A little over a year ago, I had a “nice, steady” job as a “talented” designer in New York City, a nice apartment and some extra money in the bank.
I frequently got to spend time with a super-handsome, kind and wise lover and many friends. My family, my friends’ families were in good health, my cat was still alive and the winter wasn’t even too crazy that year.
That’s all very dandy, except that I had this itching, aching feeling that I wasn’t doing the right thing: that I wasn’t what I could be, that I didn’t have enough, that I wasn’t enough.
A year later, here I am back in New York again, couch-surfing, fancy-jobless and rather penniless.
I find myself thinking “If only I had the stuff and the money, a space of my own and a job like the one I had before, I could do all these things I want to do, be all these things I want to be…”
But when I had that life, all of that didn’t feel like enough at all; it didn’t make doing the things I wanted to do or being the things I wanted to be any easier. I had a million excuses for why I needed more money, more time, more space to travel, to start X project, to be happy in X relationship.
This transition I’m in right now has, for the most part, been an intentional challenge I’ve brought on myself to tackle this concept. Believe me, it is incredibly uncomfortable at times; especially in a city where money and a constant state of “doing” are valued above all else. In a city where there is barely a place to sit down without having to pay for something.
Why the hell am I doing this, then? Flat broke in one of the most highly monetized cities in the world?
Sometimes I don’t know, but it seems that this challenge makes it so clear that external accumulation of any kind is almost completely irrelevant.
I’m not of the mindset that “thinking abundantly” will bring abundance to all people. If you read Sacred Economics (I’m only about 200 pages in, but it’s so freaking good! And you can read it online for free!), Charles Eisenstein makes it very clear that our current concept of money creates abundance for some in exchange for the scarcity of others. This can be changed, but it does need an overhaul of our money system as well as our mindset.
For now, what I’m talking about is more a feeling and belief in my own, in your own, inner abundance. A belief that comes with trusting in our own body and mind and soul to do what needs to be done, and to provide, create and act in a way that supports you no matter what the circumstance.
I still feel the pull of the scarcity mindset strongly. I also feel each day that I am a little closer to the feeling of “being enough” than I have since I was a little kid. Back then, I didn’t question my enoughness at all.
I remember vividly a day when I was three or four years old, kicking damp leaves in the crisp fall air walking with my great-grandma, the sun dappling it’s way through boughs and leaves to the pebbled pavement.
The air filled my lungs richly, the auburns, crimsons, siennas of the leaves; the black earthiness of a tree trunk as it met the earth—my Babci holding my hand while uncrumpling a tissue to hand me a butterscotch candy in it’s orange cellophane wrapping from her purse.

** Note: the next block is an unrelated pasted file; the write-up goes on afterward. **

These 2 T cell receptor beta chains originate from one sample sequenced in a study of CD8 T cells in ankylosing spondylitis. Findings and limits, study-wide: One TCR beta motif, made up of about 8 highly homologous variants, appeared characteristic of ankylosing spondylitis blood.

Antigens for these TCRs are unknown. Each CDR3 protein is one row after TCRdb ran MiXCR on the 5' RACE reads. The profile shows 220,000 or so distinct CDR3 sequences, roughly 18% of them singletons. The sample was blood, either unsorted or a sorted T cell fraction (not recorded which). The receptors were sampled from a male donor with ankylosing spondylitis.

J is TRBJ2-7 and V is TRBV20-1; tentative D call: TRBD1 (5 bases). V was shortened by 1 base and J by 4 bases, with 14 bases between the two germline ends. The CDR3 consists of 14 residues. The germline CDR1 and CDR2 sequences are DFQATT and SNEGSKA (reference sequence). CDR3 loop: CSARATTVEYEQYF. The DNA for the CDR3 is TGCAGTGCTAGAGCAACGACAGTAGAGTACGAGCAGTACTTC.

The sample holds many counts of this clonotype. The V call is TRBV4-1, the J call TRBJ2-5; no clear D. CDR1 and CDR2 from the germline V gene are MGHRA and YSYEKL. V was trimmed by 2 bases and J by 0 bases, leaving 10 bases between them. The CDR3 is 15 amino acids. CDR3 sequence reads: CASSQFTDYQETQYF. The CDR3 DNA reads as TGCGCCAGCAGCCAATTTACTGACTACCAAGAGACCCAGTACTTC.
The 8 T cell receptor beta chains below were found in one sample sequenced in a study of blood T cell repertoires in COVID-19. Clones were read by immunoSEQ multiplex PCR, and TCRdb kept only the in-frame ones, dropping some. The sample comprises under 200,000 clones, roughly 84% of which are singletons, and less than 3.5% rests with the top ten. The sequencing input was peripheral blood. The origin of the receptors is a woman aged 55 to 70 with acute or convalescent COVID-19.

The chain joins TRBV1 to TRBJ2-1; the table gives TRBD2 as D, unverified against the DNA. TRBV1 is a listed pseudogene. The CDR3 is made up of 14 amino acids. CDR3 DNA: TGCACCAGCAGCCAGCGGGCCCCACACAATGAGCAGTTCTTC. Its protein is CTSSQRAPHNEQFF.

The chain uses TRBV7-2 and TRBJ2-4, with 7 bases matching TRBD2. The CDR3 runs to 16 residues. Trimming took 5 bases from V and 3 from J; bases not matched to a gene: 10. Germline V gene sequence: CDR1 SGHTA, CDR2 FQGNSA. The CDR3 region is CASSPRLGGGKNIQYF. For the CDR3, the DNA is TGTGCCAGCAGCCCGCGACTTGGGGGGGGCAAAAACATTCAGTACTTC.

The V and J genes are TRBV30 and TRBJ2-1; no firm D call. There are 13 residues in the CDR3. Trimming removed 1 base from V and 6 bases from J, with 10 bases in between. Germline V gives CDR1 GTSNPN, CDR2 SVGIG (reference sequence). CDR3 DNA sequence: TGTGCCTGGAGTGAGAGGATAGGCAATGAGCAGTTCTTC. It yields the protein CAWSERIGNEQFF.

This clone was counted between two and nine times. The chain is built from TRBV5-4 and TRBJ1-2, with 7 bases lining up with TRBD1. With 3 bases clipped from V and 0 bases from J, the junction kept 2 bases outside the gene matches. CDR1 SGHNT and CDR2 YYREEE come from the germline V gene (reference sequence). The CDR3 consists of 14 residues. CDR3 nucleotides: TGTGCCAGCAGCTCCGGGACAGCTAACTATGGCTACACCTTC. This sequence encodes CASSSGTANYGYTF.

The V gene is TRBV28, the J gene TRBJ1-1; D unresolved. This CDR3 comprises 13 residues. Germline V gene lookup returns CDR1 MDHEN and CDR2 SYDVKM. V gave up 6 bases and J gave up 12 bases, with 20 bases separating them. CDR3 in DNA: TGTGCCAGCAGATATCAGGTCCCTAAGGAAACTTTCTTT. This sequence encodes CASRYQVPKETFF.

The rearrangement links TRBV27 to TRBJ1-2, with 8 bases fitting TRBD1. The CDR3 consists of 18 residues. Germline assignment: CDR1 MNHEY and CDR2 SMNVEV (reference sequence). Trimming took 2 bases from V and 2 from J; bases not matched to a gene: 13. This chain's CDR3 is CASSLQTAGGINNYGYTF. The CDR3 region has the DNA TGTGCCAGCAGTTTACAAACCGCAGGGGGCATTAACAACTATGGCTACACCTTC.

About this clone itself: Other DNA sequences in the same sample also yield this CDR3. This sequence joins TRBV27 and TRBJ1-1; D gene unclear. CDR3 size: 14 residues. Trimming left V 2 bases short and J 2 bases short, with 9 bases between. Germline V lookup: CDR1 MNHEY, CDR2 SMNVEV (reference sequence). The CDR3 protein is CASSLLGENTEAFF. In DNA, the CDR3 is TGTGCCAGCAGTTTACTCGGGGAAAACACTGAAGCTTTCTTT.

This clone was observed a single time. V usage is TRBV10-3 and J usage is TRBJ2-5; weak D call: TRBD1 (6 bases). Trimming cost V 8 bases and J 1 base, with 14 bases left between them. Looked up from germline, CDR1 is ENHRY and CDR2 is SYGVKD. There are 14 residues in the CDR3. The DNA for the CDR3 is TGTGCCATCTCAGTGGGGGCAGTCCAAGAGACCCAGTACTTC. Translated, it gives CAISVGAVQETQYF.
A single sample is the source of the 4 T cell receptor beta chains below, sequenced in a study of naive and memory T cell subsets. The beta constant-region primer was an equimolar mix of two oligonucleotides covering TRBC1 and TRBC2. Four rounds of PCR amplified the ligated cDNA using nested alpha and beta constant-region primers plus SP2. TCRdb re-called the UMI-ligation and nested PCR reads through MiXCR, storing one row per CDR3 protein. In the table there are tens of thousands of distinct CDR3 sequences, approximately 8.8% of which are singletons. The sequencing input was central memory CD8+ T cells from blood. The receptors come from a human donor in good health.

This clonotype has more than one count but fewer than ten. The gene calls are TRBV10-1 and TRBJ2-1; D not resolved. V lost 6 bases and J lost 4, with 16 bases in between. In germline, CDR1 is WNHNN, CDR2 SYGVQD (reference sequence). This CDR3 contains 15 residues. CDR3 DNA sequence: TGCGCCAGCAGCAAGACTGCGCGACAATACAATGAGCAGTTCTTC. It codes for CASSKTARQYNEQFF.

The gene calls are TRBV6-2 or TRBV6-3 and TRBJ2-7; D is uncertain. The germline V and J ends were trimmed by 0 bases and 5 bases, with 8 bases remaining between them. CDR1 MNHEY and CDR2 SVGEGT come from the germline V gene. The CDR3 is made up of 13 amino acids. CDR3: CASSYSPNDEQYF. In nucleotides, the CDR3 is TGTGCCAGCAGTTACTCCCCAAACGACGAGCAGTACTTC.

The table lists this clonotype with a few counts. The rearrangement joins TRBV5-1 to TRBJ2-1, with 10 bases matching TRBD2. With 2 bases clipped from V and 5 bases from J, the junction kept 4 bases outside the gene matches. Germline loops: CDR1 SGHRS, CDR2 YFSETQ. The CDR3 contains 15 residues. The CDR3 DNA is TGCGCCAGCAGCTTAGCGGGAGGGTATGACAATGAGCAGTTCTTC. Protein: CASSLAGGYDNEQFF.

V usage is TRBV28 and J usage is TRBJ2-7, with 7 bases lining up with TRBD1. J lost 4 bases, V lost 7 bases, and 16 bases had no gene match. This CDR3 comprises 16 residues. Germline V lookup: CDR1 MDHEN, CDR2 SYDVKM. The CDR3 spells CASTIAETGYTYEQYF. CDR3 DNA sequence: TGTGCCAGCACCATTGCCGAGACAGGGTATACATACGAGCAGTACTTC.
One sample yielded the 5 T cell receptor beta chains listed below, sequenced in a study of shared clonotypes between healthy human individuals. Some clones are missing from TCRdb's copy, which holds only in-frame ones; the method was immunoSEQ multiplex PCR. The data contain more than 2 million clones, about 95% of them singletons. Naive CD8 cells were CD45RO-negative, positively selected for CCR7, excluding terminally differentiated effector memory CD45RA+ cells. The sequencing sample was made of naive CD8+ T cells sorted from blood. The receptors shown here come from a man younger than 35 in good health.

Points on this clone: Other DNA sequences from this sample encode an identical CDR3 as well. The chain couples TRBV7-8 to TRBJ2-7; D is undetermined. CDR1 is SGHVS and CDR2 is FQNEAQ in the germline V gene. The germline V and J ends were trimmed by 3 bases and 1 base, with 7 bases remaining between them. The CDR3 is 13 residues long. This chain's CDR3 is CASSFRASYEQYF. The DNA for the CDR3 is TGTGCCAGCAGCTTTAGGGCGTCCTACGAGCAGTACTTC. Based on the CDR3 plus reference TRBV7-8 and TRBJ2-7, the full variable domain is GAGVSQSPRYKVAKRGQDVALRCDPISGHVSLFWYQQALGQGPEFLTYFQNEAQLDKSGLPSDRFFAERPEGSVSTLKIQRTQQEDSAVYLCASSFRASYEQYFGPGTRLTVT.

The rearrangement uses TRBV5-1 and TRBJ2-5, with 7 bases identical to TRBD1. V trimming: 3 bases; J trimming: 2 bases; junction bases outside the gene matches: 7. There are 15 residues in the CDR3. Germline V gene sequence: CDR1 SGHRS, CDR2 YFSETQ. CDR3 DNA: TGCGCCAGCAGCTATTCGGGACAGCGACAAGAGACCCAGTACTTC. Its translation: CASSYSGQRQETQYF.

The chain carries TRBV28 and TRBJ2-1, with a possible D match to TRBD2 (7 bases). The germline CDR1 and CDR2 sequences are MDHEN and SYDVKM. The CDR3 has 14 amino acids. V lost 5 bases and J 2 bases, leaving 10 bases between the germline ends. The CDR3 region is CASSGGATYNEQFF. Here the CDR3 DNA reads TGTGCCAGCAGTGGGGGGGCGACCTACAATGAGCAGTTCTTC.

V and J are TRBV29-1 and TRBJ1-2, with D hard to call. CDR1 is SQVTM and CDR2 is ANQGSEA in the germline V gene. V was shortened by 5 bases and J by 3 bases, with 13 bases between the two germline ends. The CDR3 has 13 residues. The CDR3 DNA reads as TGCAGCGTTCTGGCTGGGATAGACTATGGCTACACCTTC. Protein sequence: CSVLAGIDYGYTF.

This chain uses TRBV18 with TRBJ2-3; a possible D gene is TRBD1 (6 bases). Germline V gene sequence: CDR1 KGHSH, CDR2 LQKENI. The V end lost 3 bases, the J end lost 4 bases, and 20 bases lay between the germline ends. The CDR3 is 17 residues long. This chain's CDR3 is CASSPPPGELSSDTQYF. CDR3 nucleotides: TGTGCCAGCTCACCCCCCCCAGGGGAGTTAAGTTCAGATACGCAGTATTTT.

I was fully present and grateful then. I did not question my enoughness.
At that point in her ninety-five or six year old life, my great-grandma probably didn’t either. We walked side by side, in mutual appreciation of the morning and that was all. It was beautiful.
I’m not saying I want to go back to being a child and shirking all responsibilities. Actually, I want the opposite. But I want to feel like Enough in the wanting.
I think that being an adult—in a sense that has truly been all but lost in our culture—is more like being a tribal chief or priestess, as I imagine it: to fully inhabit the body and mindset of “I am Enough,” and from there, to reach out.
Instead of “take, take, accumulate,” an individual living with the mindset of Enough gives.
To be truly an adult to me seems to mean to give without expectation of receiving, to be a parent and lover to the earth and to care for all others from the deep roots of Enoughness, reaching out through the branches and richly colored leaves of your various gifts as a gesture of gratitude for the wonder that is this gift of life.
So, I’m starting to see the patterns and flaws that come with a scarcity mentality. I have a million things I want to be and do, and I don’t want to be crashing on a couch for much longer, but I have to start first with believing that I am enough, couch and all, that I have enough to give, just as I am.
So, seriously, no matter where you are, you are enough.
We are enough. And especially here in the “first world,” we have enough.
Plant the roots of Enoughness deeply and—even if you’re just starting out as a sprouted acorn like me—you will be able to weather any storm.
This is my First Official Published Internet Article, so if you like it, please let me know and share it, and maybe use it as inspiration to visit your favorite trees, too.
Love elephant and want to go steady?
Editorial Assistant: Richard May/Editor: Bryonie Wise
Photo: Charleston’s TheDigitel/Flickr